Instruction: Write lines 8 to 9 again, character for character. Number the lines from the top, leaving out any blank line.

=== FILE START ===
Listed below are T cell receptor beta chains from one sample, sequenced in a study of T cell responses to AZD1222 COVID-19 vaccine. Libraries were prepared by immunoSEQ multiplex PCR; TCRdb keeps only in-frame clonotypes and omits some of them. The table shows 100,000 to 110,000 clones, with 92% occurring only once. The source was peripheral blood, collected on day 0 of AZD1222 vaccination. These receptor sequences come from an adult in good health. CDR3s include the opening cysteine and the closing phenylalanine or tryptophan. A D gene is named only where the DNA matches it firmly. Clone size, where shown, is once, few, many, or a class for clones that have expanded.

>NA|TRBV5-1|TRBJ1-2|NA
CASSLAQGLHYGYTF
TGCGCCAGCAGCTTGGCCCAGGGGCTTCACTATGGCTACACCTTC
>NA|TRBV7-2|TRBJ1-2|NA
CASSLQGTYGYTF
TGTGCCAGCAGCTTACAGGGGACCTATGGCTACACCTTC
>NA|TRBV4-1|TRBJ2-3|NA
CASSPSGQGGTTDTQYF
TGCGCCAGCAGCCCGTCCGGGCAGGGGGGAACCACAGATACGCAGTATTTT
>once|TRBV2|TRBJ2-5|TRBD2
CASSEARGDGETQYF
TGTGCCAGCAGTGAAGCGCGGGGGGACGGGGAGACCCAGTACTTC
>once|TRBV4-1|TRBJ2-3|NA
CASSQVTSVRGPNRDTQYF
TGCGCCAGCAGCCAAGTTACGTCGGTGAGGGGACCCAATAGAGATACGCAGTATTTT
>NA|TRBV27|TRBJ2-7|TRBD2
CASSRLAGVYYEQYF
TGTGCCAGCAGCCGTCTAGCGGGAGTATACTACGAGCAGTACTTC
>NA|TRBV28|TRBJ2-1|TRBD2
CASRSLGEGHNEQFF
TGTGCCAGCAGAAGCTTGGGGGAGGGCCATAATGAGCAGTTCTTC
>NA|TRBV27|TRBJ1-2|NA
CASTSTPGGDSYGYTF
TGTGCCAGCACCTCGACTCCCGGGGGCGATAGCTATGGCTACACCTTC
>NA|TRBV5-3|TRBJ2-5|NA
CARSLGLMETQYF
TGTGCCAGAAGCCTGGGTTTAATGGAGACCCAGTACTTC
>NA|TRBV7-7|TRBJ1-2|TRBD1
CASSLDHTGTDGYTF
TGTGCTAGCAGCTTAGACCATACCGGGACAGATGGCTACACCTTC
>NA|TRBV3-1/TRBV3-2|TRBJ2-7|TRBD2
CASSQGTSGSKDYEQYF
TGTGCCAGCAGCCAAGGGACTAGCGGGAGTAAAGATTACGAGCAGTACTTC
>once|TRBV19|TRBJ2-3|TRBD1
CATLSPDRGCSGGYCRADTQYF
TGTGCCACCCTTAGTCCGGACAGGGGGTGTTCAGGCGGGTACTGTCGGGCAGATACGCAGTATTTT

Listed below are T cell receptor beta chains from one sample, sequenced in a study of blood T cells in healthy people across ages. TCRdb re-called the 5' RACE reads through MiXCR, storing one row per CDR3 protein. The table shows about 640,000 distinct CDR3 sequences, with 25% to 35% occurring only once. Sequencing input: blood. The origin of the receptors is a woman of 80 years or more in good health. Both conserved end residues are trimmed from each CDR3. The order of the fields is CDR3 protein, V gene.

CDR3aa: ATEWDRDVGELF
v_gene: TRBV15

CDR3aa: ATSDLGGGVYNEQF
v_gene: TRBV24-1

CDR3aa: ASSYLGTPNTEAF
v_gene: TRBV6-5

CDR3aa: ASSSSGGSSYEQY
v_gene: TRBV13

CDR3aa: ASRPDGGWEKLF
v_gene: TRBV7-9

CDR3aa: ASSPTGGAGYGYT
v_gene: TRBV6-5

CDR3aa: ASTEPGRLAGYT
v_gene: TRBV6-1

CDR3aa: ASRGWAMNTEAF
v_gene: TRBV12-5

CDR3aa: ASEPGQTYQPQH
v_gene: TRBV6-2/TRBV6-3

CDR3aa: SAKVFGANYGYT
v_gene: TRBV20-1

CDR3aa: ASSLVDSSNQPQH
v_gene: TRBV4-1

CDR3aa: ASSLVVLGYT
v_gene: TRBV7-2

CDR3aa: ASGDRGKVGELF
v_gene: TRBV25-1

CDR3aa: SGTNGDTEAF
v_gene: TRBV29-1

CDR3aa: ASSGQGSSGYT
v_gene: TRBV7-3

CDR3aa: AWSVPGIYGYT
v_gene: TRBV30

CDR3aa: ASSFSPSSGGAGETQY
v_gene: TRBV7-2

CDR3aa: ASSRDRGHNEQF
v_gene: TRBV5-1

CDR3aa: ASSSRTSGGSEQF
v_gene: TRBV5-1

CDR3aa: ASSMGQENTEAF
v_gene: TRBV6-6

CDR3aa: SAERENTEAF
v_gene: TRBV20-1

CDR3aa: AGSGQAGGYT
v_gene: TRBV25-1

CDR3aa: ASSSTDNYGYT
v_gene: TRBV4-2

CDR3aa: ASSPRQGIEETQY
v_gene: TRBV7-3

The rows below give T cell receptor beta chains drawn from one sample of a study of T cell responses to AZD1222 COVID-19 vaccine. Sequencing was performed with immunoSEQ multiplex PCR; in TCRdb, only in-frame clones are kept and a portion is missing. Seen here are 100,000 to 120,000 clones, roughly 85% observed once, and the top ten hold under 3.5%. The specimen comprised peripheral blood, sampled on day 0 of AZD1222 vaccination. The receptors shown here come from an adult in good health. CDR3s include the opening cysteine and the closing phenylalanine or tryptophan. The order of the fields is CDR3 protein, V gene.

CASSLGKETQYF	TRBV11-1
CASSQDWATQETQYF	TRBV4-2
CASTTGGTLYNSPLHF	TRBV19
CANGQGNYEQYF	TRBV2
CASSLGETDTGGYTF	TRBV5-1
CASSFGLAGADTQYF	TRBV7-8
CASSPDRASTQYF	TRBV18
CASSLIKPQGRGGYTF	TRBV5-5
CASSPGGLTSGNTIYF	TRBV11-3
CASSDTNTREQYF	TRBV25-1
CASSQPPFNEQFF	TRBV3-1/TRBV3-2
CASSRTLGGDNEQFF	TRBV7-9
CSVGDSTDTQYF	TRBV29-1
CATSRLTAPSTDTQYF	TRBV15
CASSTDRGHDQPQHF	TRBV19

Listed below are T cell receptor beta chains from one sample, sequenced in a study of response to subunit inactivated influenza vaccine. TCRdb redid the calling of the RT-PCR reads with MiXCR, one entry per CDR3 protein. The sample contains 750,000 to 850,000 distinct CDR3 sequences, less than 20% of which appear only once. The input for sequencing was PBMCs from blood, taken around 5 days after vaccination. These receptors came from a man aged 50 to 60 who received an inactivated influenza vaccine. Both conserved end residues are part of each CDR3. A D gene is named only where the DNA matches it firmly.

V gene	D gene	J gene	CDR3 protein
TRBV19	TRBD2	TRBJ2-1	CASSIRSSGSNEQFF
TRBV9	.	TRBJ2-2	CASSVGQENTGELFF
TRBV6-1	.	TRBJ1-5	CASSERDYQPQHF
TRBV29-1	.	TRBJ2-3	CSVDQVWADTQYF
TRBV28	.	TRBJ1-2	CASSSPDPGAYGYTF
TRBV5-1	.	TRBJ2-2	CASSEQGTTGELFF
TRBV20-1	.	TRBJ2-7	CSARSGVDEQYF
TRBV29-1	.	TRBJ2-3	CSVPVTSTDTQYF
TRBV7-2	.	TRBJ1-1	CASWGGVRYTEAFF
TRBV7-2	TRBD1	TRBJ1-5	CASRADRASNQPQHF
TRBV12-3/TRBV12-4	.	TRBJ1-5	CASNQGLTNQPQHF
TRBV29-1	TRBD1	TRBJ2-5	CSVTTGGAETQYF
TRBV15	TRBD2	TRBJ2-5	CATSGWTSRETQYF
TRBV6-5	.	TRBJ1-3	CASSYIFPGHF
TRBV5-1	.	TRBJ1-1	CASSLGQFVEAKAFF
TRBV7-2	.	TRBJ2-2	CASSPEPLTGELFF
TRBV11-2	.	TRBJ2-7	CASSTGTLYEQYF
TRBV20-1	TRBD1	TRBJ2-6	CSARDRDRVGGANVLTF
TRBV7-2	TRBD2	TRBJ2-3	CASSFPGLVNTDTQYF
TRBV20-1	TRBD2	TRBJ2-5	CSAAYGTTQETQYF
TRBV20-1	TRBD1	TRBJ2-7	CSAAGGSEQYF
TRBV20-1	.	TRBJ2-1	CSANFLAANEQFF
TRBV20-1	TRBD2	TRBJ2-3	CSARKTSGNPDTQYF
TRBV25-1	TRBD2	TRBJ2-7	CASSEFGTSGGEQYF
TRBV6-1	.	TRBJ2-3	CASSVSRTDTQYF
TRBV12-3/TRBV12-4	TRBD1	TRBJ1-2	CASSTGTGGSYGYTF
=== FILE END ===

>NA|TRBV4-1|TRBJ2-3|NA
CASSPSGQGGTTDTQYF